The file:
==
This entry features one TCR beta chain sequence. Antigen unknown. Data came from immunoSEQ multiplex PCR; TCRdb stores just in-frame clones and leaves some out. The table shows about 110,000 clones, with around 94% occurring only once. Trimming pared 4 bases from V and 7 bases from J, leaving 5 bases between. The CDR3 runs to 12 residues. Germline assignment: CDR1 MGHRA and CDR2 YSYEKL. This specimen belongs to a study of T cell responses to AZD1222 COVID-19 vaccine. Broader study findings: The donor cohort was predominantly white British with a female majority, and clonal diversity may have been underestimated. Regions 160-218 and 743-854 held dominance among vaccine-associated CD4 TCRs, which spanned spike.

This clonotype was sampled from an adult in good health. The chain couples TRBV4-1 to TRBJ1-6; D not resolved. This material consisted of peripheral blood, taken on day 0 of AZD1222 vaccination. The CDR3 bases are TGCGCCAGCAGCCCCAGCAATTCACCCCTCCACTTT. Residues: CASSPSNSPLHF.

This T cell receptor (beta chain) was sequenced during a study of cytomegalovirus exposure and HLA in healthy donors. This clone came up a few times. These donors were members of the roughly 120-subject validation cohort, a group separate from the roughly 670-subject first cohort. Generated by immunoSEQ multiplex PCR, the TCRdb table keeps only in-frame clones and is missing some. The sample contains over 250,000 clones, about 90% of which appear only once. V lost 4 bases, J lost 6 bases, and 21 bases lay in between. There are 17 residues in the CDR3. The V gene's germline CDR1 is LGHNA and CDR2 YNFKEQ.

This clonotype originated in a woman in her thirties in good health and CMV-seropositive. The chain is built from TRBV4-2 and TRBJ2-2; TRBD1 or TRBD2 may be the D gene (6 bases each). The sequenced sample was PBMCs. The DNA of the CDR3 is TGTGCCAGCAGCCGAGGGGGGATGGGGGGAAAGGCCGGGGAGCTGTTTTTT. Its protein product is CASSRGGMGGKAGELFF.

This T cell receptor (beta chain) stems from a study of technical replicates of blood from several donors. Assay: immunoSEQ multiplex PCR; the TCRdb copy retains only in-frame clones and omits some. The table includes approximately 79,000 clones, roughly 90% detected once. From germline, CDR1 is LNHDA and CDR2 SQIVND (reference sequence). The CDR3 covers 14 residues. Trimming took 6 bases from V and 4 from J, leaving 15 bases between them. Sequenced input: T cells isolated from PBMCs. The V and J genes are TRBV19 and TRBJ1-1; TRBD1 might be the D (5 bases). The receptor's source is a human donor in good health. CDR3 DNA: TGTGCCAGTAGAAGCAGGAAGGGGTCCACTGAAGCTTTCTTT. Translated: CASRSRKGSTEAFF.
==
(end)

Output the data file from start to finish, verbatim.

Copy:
This entry features one TCR beta chain sequence. Antigen unknown. Data came from immunoSEQ multiplex PCR; TCRdb stores just in-frame clones and leaves some out. The table shows about 110,000 clones, with around 94% occurring only once. Trimming pared 4 bases from V and 7 bases from J, leaving 5 bases between. The CDR3 runs to 12 residues. Germline assignment: CDR1 MGHRA and CDR2 YSYEKL. This specimen belongs to a study of T cell responses to AZD1222 COVID-19 vaccine. Broader study findings: The donor cohort was predominantly white British with a female majority, and clonal diversity may have been underestimated. Regions 160-218 and 743-854 held dominance among vaccine-associated CD4 TCRs, which spanned spike.

This clonotype was sampled from an adult in good health. The chain couples TRBV4-1 to TRBJ1-6; D not resolved. This material consisted of peripheral blood, taken on day 0 of AZD1222 vaccination. The CDR3 bases are TGCGCCAGCAGCCCCAGCAATTCACCCCTCCACTTT. Residues: CASSPSNSPLHF.

This T cell receptor (beta chain) was sequenced during a study of cytomegalovirus exposure and HLA in healthy donors. This clone came up a few times. These donors were members of the roughly 120-subject validation cohort, a group separate from the roughly 670-subject first cohort. Generated by immunoSEQ multiplex PCR, the TCRdb table keeps only in-frame clones and is missing some. The sample contains over 250,000 clones, about 90% of which appear only once. V lost 4 bases, J lost 6 bases, and 21 bases lay in between. There are 17 residues in the CDR3. The V gene's germline CDR1 is LGHNA and CDR2 YNFKEQ.

This clonotype originated in a woman in her thirties in good health and CMV-seropositive. The chain is built from TRBV4-2 and TRBJ2-2; TRBD1 or TRBD2 may be the D gene (6 bases each). The sequenced sample was PBMCs. The DNA of the CDR3 is TGTGCCAGCAGCCGAGGGGGGATGGGGGGAAAGGCCGGGGAGCTGTTTTTT. Its protein product is CASSRGGMGGKAGELFF.

This T cell receptor (beta chain) stems from a study of technical replicates of blood from several donors. Assay: immunoSEQ multiplex PCR; the TCRdb copy retains only in-frame clones and omits some. The table includes approximately 79,000 clones, roughly 90% detected once. From germline, CDR1 is LNHDA and CDR2 SQIVND (reference sequence). The CDR3 covers 14 residues. Trimming took 6 bases from V and 4 from J, leaving 15 bases between them. Sequenced input: T cells isolated from PBMCs. The V and J genes are TRBV19 and TRBJ1-1; TRBD1 might be the D (5 bases). The receptor's source is a human donor in good health. CDR3 DNA: TGTGCCAGTAGAAGCAGGAAGGGGTCCACTGAAGCTTTCTTT. Translated: CASRSRKGSTEAFF.